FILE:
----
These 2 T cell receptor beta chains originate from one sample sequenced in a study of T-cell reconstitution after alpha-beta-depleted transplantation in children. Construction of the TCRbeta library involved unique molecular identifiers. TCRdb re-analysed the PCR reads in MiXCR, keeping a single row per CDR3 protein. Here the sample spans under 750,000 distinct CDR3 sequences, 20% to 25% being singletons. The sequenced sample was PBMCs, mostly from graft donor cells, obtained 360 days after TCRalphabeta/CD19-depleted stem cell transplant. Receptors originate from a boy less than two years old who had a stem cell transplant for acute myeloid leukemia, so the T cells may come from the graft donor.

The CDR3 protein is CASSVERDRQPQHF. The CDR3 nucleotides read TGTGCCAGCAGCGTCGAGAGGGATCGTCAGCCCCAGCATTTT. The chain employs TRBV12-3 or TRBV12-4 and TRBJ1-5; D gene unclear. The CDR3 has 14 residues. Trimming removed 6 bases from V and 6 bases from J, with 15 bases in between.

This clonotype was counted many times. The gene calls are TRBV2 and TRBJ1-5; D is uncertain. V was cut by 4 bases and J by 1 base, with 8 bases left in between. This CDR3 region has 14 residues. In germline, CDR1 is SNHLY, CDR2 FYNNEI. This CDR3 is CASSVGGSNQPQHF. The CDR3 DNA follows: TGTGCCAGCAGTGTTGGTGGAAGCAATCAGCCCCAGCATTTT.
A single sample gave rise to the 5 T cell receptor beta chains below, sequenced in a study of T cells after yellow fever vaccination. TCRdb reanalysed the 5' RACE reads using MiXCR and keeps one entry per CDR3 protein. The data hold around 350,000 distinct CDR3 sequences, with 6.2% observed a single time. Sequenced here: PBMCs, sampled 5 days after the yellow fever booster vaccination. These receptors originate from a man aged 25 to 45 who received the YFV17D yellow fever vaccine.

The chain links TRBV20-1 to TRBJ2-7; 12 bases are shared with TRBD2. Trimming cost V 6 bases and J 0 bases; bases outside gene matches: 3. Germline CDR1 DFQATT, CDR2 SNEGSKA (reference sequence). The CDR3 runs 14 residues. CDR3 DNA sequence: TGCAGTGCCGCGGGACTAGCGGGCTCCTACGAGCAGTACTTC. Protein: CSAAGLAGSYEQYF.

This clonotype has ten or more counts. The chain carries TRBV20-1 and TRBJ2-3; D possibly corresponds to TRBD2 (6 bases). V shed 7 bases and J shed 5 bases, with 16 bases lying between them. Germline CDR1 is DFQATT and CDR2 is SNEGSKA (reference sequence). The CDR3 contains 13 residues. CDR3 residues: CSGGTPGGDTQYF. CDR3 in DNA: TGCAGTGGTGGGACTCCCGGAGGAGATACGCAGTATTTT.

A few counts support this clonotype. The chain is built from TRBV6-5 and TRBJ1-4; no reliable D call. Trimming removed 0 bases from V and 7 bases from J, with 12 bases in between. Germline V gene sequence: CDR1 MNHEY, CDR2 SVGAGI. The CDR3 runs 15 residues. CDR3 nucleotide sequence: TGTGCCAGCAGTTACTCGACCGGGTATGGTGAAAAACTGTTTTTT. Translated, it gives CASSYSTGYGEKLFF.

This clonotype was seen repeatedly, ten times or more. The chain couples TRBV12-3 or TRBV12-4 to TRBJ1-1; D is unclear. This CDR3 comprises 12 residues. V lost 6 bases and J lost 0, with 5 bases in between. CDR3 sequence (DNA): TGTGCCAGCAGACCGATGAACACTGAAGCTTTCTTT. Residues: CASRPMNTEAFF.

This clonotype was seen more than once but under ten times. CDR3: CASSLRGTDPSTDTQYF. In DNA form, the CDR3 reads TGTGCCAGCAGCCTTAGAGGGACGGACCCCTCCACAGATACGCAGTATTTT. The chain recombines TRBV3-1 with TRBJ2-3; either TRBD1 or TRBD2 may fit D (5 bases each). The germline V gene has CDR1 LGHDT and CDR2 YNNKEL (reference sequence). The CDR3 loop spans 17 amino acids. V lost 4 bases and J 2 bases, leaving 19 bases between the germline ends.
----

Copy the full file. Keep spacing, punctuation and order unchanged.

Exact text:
These 2 T cell receptor beta chains originate from one sample sequenced in a study of T-cell reconstitution after alpha-beta-depleted transplantation in children. Construction of the TCRbeta library involved unique molecular identifiers. TCRdb re-analysed the PCR reads in MiXCR, keeping a single row per CDR3 protein. Here the sample spans under 750,000 distinct CDR3 sequences, 20% to 25% being singletons. The sequenced sample was PBMCs, mostly from graft donor cells, obtained 360 days after TCRalphabeta/CD19-depleted stem cell transplant. Receptors originate from a boy less than two years old who had a stem cell transplant for acute myeloid leukemia, so the T cells may come from the graft donor.

The CDR3 protein is CASSVERDRQPQHF. The CDR3 nucleotides read TGTGCCAGCAGCGTCGAGAGGGATCGTCAGCCCCAGCATTTT. The chain employs TRBV12-3 or TRBV12-4 and TRBJ1-5; D gene unclear. The CDR3 has 14 residues. Trimming removed 6 bases from V and 6 bases from J, with 15 bases in between.

This clonotype was counted many times. The gene calls are TRBV2 and TRBJ1-5; D is uncertain. V was cut by 4 bases and J by 1 base, with 8 bases left in between. This CDR3 region has 14 residues. In germline, CDR1 is SNHLY, CDR2 FYNNEI. This CDR3 is CASSVGGSNQPQHF. The CDR3 DNA follows: TGTGCCAGCAGTGTTGGTGGAAGCAATCAGCCCCAGCATTTT.
A single sample gave rise to the 5 T cell receptor beta chains below, sequenced in a study of T cells after yellow fever vaccination. TCRdb reanalysed the 5' RACE reads using MiXCR and keeps one entry per CDR3 protein. The data hold around 350,000 distinct CDR3 sequences, with 6.2% observed a single time. Sequenced here: PBMCs, sampled 5 days after the yellow fever booster vaccination. These receptors originate from a man aged 25 to 45 who received the YFV17D yellow fever vaccine.

The chain links TRBV20-1 to TRBJ2-7; 12 bases are shared with TRBD2. Trimming cost V 6 bases and J 0 bases; bases outside gene matches: 3. Germline CDR1 DFQATT, CDR2 SNEGSKA (reference sequence). The CDR3 runs 14 residues. CDR3 DNA sequence: TGCAGTGCCGCGGGACTAGCGGGCTCCTACGAGCAGTACTTC. Protein: CSAAGLAGSYEQYF.

This clonotype has ten or more counts. The chain carries TRBV20-1 and TRBJ2-3; D possibly corresponds to TRBD2 (6 bases). V shed 7 bases and J shed 5 bases, with 16 bases lying between them. Germline CDR1 is DFQATT and CDR2 is SNEGSKA (reference sequence). The CDR3 contains 13 residues. CDR3 residues: CSGGTPGGDTQYF. CDR3 in DNA: TGCAGTGGTGGGACTCCCGGAGGAGATACGCAGTATTTT.

A few counts support this clonotype. The chain is built from TRBV6-5 and TRBJ1-4; no reliable D call. Trimming removed 0 bases from V and 7 bases from J, with 12 bases in between. Germline V gene sequence: CDR1 MNHEY, CDR2 SVGAGI. The CDR3 runs 15 residues. CDR3 nucleotide sequence: TGTGCCAGCAGTTACTCGACCGGGTATGGTGAAAAACTGTTTTTT. Translated, it gives CASSYSTGYGEKLFF.

This clonotype was seen repeatedly, ten times or more. The chain couples TRBV12-3 or TRBV12-4 to TRBJ1-1; D is unclear. This CDR3 comprises 12 residues. V lost 6 bases and J lost 0, with 5 bases in between. CDR3 sequence (DNA): TGTGCCAGCAGACCGATGAACACTGAAGCTTTCTTT. Residues: CASRPMNTEAFF.

This clonotype was seen more than once but under ten times. CDR3: CASSLRGTDPSTDTQYF. In DNA form, the CDR3 reads TGTGCCAGCAGCCTTAGAGGGACGGACCCCTCCACAGATACGCAGTATTTT. The chain recombines TRBV3-1 with TRBJ2-3; either TRBD1 or TRBD2 may fit D (5 bases each). The germline V gene has CDR1 LGHDT and CDR2 YNNKEL (reference sequence). The CDR3 loop spans 17 amino acids. V lost 4 bases and J 2 bases, leaving 19 bases between the germline ends.